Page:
Crude Prices Rebound as Oversold Conditions Spark Some Short Covering

July WTI crude oil (CLN24) Wednesday closed up +0.82 (+1.12%), and July RBOB gasoline (RBN24) closed up +0.41 (+0.17%).

Crude oil and gasoline prices on Wednesday recovered from early losses and finished moderately higher.   Technical short-covering emerged in crude futures Wednesday after prices fell for five consecutive sessions and became oversold.  Oil prices had tumbled more than -4% this week to a 4-month low Tuesday on negative carryover from Sunday when OPEC+ rolled out a plan to restore some crude production in Q4, which sparked worries about a glut in global oil supplies.  Crude prices settled higher Wednesday despite an unexpected build in weekly EIA crude inventories.

Global economic news Wednesday was mixed for energy demand and crude prices.  On the bullish side, the US May ISM services index rose +4.4 to 53.8, stronger than expectations of 51.0 and the highest level in 9 months.  Also, the China May Caixin services PMI rose +1.5 to a 10-month high of 54.0, stronger than expectations of no change at 52.5.  Conversely, the US May ADP employment change rose by +152,000, weaker than expectations of +175,000.  Also, the Eurozone May S&P composite PMI was revised downward by -0.1 to 52.2 from the previously reported 52.3.

An increase in OPEC crude output is negative for oil prices.  OPEC May crude production rose +60,000 bpd to 26.96 million bpd, a 5-month high.

OPEC+ on Sunday agreed to extend the 2 million bpd of voluntary crude production cuts into Q3 but then gradually phase out the cuts over the following 12 months beginning in October.  OPEC pledged to extend its crude production cap at about 39 million bpd to the end of 2025.  Also, the UAE was given a 300,000 bpd boost to its production target for 2025.

An increase in crude oil in floating storage is bearish for prices.  Monday's weekly data from Vortexa showed that the amount of crude oil held worldwide on tankers that have been stationary for at least a week rose +2.2% w/w to 85.62 million bbl as of May 31.

Crude oil prices have underlying support from concern about the Hamas-Israel conflict.  Israel's military is conducting military operations in the southern Gaza city of Rafah despite opposition from the Biden administration.  There is also concern that the war might spread to Hezbollah in Lebanon or even to a direct conflict with Iran.  Meanwhile, attacks on commercial shipping in the Red Sea by Iran-backed Houthi rebels have forced shippers to divert shipments around the southern tip of Africa instead of going through the Red Sea, disrupting global crude oil supplies.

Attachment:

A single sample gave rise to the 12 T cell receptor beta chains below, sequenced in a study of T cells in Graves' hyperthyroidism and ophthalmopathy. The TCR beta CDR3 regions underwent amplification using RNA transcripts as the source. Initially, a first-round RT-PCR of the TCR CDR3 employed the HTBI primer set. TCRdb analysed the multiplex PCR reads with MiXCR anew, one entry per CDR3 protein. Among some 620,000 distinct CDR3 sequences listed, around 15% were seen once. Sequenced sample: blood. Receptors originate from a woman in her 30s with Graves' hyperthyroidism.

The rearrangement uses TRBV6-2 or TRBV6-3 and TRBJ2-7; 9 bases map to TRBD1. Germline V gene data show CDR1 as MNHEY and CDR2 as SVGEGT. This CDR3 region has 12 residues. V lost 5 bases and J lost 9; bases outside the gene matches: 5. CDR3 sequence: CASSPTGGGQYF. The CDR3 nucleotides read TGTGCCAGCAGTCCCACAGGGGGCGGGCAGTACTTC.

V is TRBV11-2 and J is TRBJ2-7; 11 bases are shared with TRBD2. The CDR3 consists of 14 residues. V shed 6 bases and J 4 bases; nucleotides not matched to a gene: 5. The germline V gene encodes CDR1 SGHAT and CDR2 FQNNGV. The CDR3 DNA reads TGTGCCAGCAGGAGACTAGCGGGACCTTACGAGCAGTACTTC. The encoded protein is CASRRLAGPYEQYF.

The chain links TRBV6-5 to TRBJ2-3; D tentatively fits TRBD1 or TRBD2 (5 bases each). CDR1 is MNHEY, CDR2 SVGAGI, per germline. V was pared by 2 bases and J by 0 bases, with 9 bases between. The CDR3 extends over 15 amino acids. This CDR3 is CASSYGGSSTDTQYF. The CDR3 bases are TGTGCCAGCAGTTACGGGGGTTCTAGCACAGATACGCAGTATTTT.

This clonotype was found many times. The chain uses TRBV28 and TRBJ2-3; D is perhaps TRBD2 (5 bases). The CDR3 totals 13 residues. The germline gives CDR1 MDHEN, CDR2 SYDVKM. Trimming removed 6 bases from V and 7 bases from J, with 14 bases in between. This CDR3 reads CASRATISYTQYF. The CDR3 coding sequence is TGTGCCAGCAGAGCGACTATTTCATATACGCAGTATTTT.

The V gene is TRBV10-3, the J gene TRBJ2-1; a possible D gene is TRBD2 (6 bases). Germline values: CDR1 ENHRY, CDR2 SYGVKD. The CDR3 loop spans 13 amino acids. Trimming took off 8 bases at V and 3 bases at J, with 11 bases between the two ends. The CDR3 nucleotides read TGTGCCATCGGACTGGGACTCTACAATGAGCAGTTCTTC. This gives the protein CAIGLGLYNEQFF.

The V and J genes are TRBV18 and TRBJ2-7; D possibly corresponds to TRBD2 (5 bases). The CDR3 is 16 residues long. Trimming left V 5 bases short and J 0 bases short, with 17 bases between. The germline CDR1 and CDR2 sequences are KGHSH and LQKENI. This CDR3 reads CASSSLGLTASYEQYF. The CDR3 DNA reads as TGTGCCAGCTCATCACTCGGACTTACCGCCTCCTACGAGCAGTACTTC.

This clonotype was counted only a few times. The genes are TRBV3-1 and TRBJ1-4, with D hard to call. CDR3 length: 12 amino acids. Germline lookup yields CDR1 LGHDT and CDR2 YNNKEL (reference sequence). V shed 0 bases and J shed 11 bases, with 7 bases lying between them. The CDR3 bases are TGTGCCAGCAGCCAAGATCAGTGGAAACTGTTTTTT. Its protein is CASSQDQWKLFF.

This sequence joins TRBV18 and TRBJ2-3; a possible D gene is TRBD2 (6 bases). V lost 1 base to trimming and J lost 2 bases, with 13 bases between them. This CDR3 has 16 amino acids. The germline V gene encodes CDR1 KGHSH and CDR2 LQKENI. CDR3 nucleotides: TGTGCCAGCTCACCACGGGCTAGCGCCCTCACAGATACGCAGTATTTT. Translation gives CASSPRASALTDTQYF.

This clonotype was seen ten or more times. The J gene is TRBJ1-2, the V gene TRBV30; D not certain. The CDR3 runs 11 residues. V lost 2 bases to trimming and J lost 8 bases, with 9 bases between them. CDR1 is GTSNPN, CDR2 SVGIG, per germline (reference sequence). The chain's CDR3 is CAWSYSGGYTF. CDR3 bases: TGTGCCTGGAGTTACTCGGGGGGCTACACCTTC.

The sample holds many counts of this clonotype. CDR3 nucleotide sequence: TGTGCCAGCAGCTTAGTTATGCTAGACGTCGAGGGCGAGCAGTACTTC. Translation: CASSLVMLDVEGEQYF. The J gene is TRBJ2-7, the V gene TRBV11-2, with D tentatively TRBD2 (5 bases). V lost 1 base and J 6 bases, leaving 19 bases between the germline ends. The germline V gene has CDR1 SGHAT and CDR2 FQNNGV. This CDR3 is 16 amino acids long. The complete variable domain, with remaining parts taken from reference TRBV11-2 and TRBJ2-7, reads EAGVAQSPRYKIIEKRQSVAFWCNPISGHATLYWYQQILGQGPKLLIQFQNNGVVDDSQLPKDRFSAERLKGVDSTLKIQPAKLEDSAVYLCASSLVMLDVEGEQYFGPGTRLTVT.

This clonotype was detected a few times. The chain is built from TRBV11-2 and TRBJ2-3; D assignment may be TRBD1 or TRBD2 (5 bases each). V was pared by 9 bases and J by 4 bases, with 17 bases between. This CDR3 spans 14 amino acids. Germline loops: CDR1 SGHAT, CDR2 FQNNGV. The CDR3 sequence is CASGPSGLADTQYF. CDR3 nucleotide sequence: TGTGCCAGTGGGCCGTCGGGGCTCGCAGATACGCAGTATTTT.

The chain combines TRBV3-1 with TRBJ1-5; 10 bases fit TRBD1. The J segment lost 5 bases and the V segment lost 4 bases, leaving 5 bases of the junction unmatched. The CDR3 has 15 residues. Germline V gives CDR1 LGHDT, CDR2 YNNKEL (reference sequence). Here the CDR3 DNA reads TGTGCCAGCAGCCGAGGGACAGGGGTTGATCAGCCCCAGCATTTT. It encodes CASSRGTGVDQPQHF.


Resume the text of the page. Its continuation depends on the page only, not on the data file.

Higher than expected Russian crude output is bearish for oil prices.  Russian crude processing averaged 5.45 million bpd in the first half of May, up 4% above April's level as refineries recovered from Ukrainian drone strikes.  Russia's fuel exports are steady as refineries come back online after being damaged by Ukrainian drone attacks.  Russian fuel exports in the week to June 2 were unchanged from the prior week at 3.22 million bpd.

Wednesday's weekly EIA report was bearish for crude and products.  EIA crude inventories unexpectedly rose +1.23 million bbl versus expectations for a -2.3 million bbl draw.  Also, EIA gasoline supplies rose +2.1 million bbl, above expectations of +1.7 million bbl.  In addition, EIA distillate stockpiles rose +3.2 million bbl, above expectations of +2.17 million bbl.  Finally, crude supplies at Cushing, the delivery point of WTI futures, rose +854,000 bbl.

Wednesday's EIA report showed that (1) US crude oil inventories as of May 31 were -3.9% below the seasonal 5-year average, (2) gasoline inventories were -0.7% below the seasonal 5-year average, and (3) distillate inventories were -6.8% below the 5-year seasonal average.  US crude oil production in the week ending May 31 was unchanged w/w at 13.1 million bpd, slightly below the recent record high of 13.3 million bpd.

Baker Hughes reported last Friday that active US oil rigs in the week ended May 31 fell -1 rig to 496 rigs, slightly above the 2-year low of 494 rigs posted on November 10.  The number of US oil rigs has fallen over the past year from the 4-year high of 627 rigs posted in December 2022. 

More Crude Oil News from Barchart

On the date of publication, Rich Asplund did not have (either directly or indirectly) positions in any of the securities mentioned in this article. All information and data in this article is solely for informational purposes. For more information please view the Barchart Disclosure Policy here.

The views and opinions expressed herein are the views and opinions of the author and do not necessarily reflect those of Nasdaq, Inc.

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